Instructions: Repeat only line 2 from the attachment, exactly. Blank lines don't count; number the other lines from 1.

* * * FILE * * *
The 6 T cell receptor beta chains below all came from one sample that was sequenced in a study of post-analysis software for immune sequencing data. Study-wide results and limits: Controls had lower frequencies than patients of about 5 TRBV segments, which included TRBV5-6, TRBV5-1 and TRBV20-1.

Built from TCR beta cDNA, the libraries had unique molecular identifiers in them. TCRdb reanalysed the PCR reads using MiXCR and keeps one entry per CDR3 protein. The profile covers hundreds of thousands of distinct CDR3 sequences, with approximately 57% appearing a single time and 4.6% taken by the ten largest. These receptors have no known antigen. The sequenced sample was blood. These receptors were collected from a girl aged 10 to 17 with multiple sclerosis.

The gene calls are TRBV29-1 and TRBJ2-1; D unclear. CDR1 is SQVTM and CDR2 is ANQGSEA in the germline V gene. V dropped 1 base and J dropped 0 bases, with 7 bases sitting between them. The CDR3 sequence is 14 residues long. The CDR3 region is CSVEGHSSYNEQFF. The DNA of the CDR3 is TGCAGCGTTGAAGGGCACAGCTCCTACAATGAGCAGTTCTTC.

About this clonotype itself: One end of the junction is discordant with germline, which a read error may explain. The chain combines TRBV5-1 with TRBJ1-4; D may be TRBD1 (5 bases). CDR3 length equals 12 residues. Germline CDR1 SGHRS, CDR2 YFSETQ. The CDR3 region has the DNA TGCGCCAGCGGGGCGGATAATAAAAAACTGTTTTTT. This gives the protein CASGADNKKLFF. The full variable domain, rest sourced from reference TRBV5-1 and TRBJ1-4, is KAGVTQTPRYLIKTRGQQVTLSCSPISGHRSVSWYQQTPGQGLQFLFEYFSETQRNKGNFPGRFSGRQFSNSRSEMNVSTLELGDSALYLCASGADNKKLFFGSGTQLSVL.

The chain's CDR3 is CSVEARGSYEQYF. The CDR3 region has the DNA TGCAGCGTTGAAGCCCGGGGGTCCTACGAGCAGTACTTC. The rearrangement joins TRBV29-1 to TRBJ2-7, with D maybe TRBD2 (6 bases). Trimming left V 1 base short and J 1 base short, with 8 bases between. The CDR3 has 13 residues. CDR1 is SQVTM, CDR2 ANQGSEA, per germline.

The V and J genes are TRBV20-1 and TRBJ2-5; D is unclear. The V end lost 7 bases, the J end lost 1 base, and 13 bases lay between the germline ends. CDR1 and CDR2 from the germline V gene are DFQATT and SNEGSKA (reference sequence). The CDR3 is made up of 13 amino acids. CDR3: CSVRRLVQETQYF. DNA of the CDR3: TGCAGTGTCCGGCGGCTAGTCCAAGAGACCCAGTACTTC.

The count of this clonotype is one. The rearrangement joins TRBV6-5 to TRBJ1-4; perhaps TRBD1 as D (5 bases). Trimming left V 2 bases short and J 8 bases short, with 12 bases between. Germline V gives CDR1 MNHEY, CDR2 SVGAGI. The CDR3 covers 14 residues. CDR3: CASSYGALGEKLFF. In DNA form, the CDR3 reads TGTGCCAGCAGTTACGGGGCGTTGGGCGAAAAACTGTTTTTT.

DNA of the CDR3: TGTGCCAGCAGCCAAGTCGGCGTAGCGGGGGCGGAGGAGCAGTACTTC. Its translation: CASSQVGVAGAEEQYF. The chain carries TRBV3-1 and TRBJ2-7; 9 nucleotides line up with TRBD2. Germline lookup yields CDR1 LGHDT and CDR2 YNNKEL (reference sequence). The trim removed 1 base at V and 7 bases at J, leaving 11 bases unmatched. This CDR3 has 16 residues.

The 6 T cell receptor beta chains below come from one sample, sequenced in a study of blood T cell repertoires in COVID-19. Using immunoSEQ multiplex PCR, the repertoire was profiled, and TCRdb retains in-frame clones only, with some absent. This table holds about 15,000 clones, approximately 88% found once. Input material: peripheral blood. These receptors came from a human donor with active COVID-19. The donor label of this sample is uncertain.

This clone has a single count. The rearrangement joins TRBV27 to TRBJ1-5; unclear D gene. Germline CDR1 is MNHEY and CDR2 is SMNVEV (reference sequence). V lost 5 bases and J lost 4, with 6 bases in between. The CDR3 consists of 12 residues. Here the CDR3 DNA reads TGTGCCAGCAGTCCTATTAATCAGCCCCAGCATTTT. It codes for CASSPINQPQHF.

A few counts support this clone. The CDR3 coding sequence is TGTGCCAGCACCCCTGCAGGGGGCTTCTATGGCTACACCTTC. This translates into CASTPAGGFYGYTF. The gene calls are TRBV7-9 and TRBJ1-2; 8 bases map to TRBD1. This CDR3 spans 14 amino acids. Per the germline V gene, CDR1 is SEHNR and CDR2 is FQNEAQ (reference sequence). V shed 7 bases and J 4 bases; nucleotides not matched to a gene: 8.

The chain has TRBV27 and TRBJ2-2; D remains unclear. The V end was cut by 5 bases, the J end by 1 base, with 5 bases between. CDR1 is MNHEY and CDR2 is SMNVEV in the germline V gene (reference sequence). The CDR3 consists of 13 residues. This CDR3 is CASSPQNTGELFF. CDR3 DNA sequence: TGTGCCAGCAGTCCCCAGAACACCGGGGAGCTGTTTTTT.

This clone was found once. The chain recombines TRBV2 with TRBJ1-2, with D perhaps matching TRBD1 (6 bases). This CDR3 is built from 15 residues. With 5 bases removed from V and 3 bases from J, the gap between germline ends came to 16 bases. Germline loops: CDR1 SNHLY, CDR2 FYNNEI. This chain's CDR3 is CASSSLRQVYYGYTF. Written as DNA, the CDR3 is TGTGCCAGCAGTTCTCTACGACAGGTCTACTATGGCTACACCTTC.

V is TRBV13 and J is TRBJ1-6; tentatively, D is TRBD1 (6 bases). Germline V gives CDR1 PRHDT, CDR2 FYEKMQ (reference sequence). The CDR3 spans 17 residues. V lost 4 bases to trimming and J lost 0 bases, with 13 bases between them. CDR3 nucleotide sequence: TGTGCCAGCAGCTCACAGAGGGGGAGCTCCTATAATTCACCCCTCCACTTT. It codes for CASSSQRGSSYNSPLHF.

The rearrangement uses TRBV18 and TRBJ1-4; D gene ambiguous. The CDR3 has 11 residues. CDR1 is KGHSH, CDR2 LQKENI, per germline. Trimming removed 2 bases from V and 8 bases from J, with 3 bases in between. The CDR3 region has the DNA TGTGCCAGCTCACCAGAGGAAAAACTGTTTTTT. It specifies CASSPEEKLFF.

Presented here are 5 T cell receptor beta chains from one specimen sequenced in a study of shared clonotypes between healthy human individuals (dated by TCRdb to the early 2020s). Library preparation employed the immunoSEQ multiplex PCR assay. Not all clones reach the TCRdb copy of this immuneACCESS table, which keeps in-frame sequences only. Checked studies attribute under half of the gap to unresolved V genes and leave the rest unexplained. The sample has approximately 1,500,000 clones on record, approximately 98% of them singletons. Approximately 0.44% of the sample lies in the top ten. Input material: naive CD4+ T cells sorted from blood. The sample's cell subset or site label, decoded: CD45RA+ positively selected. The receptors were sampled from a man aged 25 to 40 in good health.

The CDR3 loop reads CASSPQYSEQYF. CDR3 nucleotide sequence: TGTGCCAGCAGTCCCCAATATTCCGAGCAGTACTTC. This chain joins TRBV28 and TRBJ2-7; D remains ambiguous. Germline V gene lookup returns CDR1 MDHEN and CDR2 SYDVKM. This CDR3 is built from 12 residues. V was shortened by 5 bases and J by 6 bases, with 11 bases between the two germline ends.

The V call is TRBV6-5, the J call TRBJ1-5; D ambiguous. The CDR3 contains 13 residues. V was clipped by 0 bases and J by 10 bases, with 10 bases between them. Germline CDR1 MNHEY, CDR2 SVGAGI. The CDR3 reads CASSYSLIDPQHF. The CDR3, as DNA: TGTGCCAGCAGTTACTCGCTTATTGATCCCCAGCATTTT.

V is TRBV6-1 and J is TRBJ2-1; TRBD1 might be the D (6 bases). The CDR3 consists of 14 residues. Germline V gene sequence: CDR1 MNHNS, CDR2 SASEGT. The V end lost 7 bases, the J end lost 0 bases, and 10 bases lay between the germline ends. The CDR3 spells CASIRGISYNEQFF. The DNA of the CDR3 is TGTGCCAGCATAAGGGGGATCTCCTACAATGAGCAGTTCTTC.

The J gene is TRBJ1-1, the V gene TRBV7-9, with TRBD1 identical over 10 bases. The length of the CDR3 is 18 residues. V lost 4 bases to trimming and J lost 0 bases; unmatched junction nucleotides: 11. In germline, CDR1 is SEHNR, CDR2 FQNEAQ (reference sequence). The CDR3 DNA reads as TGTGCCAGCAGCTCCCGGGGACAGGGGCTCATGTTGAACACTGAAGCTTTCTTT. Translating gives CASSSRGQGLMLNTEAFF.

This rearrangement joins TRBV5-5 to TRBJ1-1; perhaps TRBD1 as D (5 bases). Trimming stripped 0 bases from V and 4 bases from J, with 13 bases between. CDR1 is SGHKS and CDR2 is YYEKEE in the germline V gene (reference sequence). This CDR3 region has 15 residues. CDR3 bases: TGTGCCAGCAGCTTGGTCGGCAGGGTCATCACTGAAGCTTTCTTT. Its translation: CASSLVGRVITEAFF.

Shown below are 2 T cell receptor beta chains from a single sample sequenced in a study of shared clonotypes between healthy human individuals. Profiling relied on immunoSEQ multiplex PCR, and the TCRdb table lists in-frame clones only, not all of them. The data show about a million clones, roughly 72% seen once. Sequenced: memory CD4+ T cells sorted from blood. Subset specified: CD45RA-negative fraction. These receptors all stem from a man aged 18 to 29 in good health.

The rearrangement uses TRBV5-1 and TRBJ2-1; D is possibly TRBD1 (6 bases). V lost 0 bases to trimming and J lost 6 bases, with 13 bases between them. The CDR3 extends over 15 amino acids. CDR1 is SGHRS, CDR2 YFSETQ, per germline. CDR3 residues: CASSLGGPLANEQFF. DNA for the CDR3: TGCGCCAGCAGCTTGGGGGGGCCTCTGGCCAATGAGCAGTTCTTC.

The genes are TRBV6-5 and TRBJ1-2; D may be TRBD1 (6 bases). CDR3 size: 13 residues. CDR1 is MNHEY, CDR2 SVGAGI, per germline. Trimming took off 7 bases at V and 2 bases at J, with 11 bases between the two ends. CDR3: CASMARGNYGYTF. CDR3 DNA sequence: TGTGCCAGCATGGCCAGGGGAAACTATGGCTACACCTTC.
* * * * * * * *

Built from TCR beta cDNA, the libraries had unique molecular identifiers in them. TCRdb reanalysed the PCR reads using MiXCR and keeps one entry per CDR3 protein. The profile covers hundreds of thousands of distinct CDR3 sequences, with approximately 57% appearing a single time and 4.6% taken by the ten largest. These receptors have no known antigen. The sequenced sample was blood. These receptors were collected from a girl aged 10 to 17 with multiple sclerosis.